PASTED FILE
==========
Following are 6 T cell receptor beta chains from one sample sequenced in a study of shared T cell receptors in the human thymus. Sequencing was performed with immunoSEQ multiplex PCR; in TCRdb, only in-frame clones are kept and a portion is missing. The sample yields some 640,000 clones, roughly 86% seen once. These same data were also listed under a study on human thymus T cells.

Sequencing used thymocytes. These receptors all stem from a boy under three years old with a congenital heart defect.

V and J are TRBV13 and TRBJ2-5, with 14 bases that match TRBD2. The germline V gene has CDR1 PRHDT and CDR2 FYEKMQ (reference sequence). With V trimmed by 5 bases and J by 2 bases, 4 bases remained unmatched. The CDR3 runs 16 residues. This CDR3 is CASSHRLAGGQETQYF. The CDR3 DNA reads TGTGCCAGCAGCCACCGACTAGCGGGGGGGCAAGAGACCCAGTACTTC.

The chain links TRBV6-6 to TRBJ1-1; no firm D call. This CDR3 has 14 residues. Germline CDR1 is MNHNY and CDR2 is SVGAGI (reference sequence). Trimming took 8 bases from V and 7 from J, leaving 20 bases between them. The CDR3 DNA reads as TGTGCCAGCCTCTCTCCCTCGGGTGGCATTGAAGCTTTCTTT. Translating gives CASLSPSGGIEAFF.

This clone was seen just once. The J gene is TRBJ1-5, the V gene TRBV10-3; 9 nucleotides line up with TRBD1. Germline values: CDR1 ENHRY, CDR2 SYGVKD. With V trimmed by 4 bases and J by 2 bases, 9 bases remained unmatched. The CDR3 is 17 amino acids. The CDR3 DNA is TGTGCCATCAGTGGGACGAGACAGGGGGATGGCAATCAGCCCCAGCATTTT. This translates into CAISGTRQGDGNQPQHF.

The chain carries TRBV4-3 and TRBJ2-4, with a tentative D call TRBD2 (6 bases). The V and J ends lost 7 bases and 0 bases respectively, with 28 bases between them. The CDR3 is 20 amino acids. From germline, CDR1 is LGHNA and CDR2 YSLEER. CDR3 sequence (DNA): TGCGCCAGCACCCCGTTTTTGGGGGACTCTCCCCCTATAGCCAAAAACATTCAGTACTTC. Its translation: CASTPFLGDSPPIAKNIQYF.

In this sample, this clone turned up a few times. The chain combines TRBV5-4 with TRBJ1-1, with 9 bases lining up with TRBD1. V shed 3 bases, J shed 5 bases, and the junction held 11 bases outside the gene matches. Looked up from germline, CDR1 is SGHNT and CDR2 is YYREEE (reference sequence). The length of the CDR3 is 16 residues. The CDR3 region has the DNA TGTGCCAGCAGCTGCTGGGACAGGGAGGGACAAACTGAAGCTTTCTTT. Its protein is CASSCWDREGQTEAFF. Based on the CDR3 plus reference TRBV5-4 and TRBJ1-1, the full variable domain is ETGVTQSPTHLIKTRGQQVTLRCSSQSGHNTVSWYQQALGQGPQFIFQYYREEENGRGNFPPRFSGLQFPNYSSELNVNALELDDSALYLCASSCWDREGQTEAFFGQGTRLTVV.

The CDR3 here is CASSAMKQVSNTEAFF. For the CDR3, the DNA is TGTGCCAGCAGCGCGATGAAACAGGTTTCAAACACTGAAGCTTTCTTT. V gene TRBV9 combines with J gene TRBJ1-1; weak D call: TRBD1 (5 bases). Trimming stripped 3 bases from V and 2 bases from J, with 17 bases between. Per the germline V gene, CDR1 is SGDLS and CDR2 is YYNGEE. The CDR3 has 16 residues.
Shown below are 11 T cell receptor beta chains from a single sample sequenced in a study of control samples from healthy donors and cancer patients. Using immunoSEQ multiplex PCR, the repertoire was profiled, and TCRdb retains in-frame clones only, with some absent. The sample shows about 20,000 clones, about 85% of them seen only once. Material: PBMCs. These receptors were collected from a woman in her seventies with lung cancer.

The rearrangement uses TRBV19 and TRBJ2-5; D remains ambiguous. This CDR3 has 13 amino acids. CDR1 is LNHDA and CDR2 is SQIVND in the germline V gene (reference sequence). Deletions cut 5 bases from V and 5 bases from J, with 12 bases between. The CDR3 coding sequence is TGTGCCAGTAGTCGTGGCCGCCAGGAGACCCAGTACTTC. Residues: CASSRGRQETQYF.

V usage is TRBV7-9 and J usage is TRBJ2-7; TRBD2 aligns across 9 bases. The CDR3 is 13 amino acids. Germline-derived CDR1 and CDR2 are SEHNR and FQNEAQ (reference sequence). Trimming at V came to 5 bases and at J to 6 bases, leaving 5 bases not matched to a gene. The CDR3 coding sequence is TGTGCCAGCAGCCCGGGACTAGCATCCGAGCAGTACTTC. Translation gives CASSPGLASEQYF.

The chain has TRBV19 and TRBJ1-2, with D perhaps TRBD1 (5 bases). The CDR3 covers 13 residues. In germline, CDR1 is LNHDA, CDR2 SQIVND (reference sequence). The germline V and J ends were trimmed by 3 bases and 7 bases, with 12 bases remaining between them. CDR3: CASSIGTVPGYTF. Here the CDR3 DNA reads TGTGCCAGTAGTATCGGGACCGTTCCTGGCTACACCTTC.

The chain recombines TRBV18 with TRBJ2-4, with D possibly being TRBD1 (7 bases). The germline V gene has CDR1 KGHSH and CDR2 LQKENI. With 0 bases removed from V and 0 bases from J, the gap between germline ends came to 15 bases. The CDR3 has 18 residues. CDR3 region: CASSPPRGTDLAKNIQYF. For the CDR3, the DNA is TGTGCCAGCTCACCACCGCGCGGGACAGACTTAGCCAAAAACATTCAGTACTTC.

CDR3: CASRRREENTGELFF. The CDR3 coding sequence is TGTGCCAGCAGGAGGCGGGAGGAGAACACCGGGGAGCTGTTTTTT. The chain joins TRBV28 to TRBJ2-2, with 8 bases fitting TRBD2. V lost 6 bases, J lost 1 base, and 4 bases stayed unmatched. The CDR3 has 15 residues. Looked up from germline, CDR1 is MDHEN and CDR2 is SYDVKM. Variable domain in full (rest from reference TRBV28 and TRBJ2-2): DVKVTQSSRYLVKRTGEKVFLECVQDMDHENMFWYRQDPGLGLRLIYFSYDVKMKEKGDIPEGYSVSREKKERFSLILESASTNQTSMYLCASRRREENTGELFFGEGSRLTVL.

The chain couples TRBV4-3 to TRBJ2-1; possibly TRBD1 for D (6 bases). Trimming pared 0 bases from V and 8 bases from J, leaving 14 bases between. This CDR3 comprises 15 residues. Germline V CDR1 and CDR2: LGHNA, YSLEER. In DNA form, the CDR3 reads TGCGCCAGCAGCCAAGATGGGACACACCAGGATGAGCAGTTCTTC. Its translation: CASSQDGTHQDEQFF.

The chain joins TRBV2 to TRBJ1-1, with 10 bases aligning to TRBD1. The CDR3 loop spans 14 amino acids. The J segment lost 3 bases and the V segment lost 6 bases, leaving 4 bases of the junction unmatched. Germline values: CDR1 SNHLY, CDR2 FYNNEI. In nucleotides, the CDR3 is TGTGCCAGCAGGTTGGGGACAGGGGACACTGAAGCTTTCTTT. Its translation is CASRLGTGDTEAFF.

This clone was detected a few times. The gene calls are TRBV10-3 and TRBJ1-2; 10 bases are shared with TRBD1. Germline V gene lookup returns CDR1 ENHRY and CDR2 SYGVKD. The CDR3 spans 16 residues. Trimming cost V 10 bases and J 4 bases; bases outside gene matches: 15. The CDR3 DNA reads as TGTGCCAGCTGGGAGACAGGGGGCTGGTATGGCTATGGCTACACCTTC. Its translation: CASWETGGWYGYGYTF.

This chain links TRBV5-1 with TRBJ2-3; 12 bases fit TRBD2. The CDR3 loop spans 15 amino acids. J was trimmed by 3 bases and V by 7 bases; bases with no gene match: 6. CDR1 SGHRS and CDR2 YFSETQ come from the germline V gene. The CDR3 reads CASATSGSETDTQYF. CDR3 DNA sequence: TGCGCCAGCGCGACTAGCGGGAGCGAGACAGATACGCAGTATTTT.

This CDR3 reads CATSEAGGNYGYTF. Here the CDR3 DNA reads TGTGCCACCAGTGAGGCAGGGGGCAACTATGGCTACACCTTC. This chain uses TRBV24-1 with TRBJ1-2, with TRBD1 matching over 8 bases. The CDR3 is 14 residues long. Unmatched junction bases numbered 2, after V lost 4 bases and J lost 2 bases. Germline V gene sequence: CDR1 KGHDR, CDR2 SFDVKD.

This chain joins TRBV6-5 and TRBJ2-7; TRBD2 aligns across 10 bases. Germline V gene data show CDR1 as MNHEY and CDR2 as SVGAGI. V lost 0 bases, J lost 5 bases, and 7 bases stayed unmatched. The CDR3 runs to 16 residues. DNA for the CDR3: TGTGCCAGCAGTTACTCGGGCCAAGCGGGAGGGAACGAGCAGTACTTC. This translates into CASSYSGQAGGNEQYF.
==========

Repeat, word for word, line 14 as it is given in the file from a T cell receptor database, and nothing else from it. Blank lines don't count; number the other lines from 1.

CDR3: CASRRREENTGELFF. The CDR3 coding sequence is TGTGCCAGCAGGAGGCGGGAGGAGAACACCGGGGAGCTGTTTTTT. The chain joins TRBV28 to TRBJ2-2, with 8 bases fitting TRBD2. V lost 6 bases, J lost 1 base, and 4 bases stayed unmatched. The CDR3 has 15 residues. Looked up from germline, CDR1 is MDHEN and CDR2 is SYDVKM. Variable domain in full (rest from reference TRBV28 and TRBJ2-2): DVKVTQSSRYLVKRTGEKVFLECVQDMDHENMFWYRQDPGLGLRLIYFSYDVKMKEKGDIPEGYSVSREKKERFSLILESASTNQTSMYLCASRRREENTGELFFGEGSRLTVL.